Monday, September 29, 2008

A Portable Language for Real Time, Interactive, Rich Media

Following is a draft section from an in-progress whitepaper on ETL-V:

The key to enabling visualization as a core capability is robust description of functionality that is machine portable and parsable through a universal processor that enables the serialization and deserialization of any object, attribute, and behavior in a standard way. Such a description captures the language of visualization in a way that can be understood by any program or person.

Our machine portable language is not intended to express low-level artifacts like vertex points and surface normal vectors, although it can. Most often we follow the model of HTML, which uses URLs to reference images, movies, and other digital multimedia. A 3D Model is not unlike an image:

<img src="images/car.jpg" />

<Model url="objects/car.lwo"/>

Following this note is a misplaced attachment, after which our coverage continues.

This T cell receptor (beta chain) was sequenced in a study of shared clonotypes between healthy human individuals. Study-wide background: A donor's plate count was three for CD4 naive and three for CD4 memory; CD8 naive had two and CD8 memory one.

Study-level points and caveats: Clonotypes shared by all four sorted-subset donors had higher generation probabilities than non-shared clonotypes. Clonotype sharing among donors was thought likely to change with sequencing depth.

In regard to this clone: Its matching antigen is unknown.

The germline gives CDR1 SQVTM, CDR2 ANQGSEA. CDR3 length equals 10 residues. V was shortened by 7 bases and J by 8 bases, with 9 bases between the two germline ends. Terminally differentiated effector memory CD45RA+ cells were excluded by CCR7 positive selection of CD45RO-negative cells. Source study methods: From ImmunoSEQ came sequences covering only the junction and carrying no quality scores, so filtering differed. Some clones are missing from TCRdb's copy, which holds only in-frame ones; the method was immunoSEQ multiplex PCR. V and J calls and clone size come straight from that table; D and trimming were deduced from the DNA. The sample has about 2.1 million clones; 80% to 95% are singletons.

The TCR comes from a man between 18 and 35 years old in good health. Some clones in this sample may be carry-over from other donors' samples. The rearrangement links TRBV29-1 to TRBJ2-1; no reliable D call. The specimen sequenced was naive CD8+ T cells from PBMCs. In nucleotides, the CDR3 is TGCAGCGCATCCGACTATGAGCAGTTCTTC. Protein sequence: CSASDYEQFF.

Moreover, our language expresses high level artifacts that describe things a person without prior subject-matter expertise might easily recognize. Camera, Model, and Light are but a few examples of rudimentary artifacts in our language. Yet, to establish a robust platform for visualization we must be able to describe artifacts of greater complexity. We must describe the attributes of, for example, ColumnChart, AreaChart, FlowChart, TreeMap, and RadialTree.

Some objects have implied behaviors such as a Sequencer that iterates through a list of items or a Directive that traverses a graph.

Our language must contain more than nouns; it must also contain verbs. Therefore we have command objects like Append, Remove, Interpolate, Morph, Notify, and many others (see also Command schema, below).